Robert T. Rhode

Robert T. Rhode
Robert T. Rhode

Sunday, November 30, 2014

My Friend Prissy

When Prissy came into my life, I was not sure how well she would blend with Ramesses, my only other cat at the time. Prissy remained in a cage for a few hours while Ramesses growled at her. When he finally stalked off, I released Prissy so that she could explore her new home.

Her markings were striking: four white feet and a shiny black coat. At first, Prissy was aloof, but, soon enough, she adopted me as her friend. Every night, she leaped onto the bed and snuggled on the blanket that covered my feet. I felt her adjust her own feet beneath her several times before she was content that each paw was in the perfect place. Purring ensued, and I drifted off to sleep.

Prissy Posing for a Snapshot
But Prissy had an annoying habit. If, by accident, I had left a plastic bag anywhere on the floor of the bedroom, she made the bag her toy at precisely 2:00 a.m. As I was always sound asleep when the irritating game began, I do not know what her initial move was. I suspect she quietly jumped down from the bed to assure herself that there indeed was a plastic bag in the room. Next, she may have taken several steps away from the prey. I picture her turning to confront her quarry. She may have spent several minutes planning her attack. Suddenly, she ran and pounced! Smack, smack, smack! Her paws pummeled the plastic! And I was wide awake!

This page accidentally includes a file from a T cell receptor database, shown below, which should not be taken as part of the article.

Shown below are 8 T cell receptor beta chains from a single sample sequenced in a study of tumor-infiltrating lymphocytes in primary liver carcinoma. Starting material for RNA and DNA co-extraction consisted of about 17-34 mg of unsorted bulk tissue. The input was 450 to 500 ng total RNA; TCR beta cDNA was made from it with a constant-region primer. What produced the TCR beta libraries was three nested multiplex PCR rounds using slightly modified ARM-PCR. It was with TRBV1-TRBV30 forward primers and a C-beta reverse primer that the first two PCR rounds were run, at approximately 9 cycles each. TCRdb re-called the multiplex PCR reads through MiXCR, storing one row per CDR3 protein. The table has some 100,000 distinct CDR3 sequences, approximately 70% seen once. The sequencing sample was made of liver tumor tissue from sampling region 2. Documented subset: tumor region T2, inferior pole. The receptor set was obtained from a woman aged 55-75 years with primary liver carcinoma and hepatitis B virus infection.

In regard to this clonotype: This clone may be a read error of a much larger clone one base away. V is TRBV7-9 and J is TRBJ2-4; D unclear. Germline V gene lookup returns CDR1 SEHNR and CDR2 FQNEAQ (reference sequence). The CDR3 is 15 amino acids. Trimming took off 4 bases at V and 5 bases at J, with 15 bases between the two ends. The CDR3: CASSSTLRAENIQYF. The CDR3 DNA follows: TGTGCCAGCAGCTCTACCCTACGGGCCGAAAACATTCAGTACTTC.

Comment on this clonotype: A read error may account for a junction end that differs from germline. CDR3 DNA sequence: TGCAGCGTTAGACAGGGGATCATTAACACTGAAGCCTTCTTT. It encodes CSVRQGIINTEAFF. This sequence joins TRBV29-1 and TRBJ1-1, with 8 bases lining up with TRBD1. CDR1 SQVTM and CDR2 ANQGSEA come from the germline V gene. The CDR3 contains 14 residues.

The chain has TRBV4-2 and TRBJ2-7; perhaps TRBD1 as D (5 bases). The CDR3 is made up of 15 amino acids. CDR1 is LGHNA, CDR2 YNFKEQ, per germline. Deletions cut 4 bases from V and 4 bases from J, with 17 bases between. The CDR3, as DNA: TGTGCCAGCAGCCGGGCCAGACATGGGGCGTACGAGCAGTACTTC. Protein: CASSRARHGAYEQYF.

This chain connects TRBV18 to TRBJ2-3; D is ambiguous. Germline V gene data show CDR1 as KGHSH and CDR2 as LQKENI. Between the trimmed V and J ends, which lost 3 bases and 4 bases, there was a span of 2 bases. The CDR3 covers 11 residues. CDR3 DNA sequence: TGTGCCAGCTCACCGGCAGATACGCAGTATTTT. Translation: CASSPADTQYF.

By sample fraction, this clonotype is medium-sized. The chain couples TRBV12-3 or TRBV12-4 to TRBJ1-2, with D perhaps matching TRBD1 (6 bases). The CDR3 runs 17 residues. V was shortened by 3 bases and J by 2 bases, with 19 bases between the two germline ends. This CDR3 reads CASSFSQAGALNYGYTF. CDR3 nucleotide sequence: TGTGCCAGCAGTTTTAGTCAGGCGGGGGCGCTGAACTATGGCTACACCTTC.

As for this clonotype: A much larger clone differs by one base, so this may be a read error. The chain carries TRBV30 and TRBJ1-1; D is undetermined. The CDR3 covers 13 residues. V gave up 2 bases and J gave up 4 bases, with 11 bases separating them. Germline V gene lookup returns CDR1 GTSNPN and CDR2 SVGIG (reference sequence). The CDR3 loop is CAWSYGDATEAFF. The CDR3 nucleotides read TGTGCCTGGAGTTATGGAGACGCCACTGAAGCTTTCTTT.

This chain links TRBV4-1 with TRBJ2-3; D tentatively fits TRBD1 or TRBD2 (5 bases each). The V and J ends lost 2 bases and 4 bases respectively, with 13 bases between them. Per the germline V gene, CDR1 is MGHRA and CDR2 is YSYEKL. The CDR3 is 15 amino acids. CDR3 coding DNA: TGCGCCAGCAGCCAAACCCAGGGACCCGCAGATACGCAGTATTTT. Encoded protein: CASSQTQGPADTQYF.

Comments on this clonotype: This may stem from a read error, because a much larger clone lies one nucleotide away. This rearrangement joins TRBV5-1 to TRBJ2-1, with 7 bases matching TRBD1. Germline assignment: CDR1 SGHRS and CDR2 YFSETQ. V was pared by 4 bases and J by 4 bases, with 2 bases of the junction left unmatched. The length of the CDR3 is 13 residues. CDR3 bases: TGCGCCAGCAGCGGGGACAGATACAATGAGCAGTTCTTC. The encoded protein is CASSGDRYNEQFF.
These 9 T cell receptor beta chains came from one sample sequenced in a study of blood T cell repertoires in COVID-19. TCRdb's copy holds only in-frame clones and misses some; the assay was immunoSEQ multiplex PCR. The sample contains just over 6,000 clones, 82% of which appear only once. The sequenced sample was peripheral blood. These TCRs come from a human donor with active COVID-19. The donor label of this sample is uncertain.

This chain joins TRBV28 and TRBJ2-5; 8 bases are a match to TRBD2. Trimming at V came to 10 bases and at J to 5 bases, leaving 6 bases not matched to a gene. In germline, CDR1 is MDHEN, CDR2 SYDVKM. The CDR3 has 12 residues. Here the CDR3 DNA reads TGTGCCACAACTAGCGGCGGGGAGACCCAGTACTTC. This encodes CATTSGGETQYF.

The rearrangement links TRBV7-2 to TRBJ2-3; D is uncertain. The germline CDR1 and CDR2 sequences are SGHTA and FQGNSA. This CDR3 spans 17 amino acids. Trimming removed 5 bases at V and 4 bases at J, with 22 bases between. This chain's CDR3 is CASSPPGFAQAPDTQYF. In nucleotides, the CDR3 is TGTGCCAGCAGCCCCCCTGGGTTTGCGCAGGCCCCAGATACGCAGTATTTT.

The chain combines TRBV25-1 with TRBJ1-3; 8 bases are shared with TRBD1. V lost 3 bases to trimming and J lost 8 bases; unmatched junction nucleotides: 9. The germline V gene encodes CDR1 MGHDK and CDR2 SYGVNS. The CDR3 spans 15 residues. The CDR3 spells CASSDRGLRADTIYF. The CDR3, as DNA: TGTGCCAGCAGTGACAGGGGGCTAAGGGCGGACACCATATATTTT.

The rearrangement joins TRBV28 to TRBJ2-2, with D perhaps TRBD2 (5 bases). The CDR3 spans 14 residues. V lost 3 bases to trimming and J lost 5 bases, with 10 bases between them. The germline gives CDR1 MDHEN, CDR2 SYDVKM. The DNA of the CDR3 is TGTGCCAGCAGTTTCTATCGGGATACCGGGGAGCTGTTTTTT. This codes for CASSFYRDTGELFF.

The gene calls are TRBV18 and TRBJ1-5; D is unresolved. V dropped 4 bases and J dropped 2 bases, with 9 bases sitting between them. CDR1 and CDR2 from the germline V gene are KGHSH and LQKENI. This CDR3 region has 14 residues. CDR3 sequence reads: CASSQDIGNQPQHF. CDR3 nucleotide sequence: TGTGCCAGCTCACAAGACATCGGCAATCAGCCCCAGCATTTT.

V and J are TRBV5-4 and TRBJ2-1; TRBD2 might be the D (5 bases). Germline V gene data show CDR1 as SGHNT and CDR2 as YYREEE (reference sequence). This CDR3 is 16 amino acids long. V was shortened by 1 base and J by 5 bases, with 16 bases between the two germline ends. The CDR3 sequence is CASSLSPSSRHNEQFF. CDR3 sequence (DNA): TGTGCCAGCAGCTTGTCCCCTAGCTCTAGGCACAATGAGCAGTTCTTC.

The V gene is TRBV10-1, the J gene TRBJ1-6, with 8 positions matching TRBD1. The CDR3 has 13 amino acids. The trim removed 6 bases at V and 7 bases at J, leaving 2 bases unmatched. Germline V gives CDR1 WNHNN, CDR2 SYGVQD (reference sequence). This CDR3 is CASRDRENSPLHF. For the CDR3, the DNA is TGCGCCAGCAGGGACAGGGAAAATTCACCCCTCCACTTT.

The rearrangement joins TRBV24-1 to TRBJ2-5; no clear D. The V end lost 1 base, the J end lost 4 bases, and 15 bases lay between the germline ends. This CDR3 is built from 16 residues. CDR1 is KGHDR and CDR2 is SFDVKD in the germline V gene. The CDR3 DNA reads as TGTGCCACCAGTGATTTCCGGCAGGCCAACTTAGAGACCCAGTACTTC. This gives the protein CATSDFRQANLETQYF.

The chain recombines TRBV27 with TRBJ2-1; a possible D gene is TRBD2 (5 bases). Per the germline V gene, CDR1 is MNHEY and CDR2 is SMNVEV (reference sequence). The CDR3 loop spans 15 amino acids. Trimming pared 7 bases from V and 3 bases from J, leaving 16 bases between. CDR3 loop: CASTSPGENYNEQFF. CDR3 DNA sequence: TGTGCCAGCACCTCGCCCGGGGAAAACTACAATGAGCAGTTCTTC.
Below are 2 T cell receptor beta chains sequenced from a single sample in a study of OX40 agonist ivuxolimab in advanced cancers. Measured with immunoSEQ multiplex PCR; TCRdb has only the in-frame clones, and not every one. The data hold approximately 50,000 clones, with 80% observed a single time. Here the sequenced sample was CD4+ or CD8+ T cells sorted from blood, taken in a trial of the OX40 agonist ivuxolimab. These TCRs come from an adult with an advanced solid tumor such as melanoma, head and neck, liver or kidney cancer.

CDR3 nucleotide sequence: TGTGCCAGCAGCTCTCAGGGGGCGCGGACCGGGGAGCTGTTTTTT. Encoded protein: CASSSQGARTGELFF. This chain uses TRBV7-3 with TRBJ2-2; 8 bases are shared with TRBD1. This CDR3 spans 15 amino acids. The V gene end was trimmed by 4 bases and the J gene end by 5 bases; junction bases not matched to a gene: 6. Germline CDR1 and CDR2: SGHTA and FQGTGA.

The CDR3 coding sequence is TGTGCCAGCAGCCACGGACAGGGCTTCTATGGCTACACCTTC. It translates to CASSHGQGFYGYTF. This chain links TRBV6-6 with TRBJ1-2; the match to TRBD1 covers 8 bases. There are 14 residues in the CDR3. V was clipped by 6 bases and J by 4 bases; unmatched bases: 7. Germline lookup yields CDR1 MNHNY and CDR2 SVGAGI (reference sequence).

I always told myself, “Go back to sleep. It’s only Prissy with a plastic bag.” A few moments of stillness helped me to sink back toward dreamland, then smack, smack, smack! She was at it again! Viciously hammering the plastic and pushing the bag around the floor! Irked beyond measure, I flew from the bed, grabbed the bag, stuffed it in the wastebasket, climbed back in bed, jerked the blanket up to my chin, and tried to sleep. Tried. Tried. Tried. No go.